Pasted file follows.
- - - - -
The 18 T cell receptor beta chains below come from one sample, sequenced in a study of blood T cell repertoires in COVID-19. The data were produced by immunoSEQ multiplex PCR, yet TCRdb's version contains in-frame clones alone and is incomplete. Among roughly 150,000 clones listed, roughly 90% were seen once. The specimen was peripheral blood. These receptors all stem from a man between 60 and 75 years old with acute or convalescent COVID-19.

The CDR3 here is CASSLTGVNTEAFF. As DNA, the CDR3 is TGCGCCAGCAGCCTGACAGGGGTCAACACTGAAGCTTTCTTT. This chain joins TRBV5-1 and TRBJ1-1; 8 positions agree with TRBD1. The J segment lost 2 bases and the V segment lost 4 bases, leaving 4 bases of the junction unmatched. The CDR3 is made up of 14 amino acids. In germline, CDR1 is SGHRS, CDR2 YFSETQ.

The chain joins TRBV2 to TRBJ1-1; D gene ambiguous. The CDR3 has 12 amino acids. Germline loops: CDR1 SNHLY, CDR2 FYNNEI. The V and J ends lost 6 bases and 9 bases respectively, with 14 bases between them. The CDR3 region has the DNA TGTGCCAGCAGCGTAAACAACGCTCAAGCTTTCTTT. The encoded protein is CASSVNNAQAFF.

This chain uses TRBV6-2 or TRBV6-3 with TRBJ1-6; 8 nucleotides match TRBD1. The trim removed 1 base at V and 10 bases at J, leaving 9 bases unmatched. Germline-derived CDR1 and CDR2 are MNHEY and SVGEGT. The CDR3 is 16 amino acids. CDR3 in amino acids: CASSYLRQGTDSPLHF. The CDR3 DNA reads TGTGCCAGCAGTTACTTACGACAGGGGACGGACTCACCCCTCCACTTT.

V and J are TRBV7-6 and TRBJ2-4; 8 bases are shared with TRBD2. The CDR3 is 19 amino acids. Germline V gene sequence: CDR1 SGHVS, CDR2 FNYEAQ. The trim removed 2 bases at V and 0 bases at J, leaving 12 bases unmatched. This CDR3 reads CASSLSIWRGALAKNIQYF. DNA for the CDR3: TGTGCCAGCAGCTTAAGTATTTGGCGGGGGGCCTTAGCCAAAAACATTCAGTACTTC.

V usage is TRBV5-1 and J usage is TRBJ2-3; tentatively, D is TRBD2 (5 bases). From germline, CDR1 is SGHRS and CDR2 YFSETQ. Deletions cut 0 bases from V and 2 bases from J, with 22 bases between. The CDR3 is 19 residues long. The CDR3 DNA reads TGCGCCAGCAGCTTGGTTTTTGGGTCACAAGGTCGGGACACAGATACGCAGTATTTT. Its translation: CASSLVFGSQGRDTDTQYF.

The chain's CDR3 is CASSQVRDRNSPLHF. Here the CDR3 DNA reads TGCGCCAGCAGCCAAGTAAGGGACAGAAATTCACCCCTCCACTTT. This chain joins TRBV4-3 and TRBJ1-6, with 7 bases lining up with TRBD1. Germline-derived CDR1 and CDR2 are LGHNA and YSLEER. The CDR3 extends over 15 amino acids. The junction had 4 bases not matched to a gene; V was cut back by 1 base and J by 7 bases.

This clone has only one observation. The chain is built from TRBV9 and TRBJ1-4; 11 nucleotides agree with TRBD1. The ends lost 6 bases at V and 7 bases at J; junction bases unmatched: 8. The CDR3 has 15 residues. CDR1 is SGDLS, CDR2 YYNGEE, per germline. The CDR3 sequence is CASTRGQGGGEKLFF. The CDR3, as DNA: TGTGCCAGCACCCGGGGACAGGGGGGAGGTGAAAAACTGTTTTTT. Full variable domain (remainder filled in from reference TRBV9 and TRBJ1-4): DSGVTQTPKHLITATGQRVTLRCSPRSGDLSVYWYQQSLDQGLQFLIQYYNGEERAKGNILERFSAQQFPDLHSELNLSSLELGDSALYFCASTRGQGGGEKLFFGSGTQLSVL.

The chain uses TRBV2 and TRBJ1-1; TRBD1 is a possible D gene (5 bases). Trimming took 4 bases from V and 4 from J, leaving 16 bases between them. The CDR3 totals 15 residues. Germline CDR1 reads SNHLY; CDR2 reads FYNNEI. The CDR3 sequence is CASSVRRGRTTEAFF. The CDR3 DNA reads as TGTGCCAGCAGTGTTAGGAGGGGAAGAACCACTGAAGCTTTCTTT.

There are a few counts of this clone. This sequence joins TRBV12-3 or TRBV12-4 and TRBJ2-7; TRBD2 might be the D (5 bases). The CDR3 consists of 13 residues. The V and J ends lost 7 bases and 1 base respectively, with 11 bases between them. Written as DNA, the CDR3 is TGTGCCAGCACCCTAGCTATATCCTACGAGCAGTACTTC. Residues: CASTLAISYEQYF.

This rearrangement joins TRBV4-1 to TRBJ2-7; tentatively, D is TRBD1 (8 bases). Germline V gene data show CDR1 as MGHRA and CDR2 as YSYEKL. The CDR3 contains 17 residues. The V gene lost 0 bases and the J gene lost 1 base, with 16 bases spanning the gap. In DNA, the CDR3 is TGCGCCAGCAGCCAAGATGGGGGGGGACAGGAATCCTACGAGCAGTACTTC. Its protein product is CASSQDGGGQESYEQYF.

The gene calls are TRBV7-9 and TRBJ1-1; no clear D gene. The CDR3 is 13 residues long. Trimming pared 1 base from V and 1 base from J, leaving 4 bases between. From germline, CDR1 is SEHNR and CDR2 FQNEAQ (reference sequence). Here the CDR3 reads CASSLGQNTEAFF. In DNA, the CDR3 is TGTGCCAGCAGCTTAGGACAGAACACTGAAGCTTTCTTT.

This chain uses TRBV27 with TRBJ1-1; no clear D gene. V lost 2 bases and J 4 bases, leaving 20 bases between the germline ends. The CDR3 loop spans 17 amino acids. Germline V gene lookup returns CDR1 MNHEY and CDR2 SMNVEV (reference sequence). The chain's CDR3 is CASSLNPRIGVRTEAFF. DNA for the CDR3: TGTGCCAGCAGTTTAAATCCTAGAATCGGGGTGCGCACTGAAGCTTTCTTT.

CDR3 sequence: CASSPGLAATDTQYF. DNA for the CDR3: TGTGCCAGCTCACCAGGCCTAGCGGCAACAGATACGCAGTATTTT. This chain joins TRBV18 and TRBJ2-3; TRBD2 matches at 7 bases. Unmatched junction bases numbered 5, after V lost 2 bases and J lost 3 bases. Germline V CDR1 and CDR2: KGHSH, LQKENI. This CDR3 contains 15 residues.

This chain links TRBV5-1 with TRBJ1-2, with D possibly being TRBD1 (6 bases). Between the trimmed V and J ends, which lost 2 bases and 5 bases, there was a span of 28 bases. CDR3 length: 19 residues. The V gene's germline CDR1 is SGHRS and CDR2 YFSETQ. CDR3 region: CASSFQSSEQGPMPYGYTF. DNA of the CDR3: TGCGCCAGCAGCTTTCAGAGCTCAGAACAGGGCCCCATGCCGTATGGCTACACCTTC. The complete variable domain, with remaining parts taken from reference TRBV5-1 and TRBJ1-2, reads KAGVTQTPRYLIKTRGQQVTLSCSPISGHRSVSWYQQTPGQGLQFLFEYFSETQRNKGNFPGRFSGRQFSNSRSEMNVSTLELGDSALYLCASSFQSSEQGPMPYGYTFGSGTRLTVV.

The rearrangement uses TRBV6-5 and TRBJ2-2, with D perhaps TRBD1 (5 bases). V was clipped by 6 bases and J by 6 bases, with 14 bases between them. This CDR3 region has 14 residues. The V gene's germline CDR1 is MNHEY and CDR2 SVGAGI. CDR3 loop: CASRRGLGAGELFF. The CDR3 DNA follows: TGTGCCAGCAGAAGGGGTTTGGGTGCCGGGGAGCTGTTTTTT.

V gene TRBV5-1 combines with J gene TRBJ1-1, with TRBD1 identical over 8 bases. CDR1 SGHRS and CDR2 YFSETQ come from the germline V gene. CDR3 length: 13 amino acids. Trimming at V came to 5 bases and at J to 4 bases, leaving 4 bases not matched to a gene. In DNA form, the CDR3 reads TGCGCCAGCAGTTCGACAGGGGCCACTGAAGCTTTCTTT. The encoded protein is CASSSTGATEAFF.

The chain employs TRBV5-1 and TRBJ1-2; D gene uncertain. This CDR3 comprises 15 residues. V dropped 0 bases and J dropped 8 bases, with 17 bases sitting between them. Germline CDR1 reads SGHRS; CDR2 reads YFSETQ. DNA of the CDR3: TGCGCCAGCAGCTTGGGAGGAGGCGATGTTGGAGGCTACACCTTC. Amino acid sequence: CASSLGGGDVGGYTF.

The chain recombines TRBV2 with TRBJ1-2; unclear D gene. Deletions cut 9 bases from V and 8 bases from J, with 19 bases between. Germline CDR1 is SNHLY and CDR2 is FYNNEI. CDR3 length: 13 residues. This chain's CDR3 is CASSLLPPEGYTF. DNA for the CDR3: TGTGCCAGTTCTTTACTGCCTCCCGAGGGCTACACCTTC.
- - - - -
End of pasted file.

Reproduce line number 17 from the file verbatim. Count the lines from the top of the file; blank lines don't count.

V gene TRBV5-1 combines with J gene TRBJ1-1, with TRBD1 identical over 8 bases. CDR1 SGHRS and CDR2 YFSETQ come from the germline V gene. CDR3 length: 13 amino acids. Trimming at V came to 5 bases and at J to 4 bases, leaving 4 bases not matched to a gene. In DNA form, the CDR3 reads TGCGCCAGCAGTTCGACAGGGGCCACTGAAGCTTTCTTT. The encoded protein is CASSSTGATEAFF.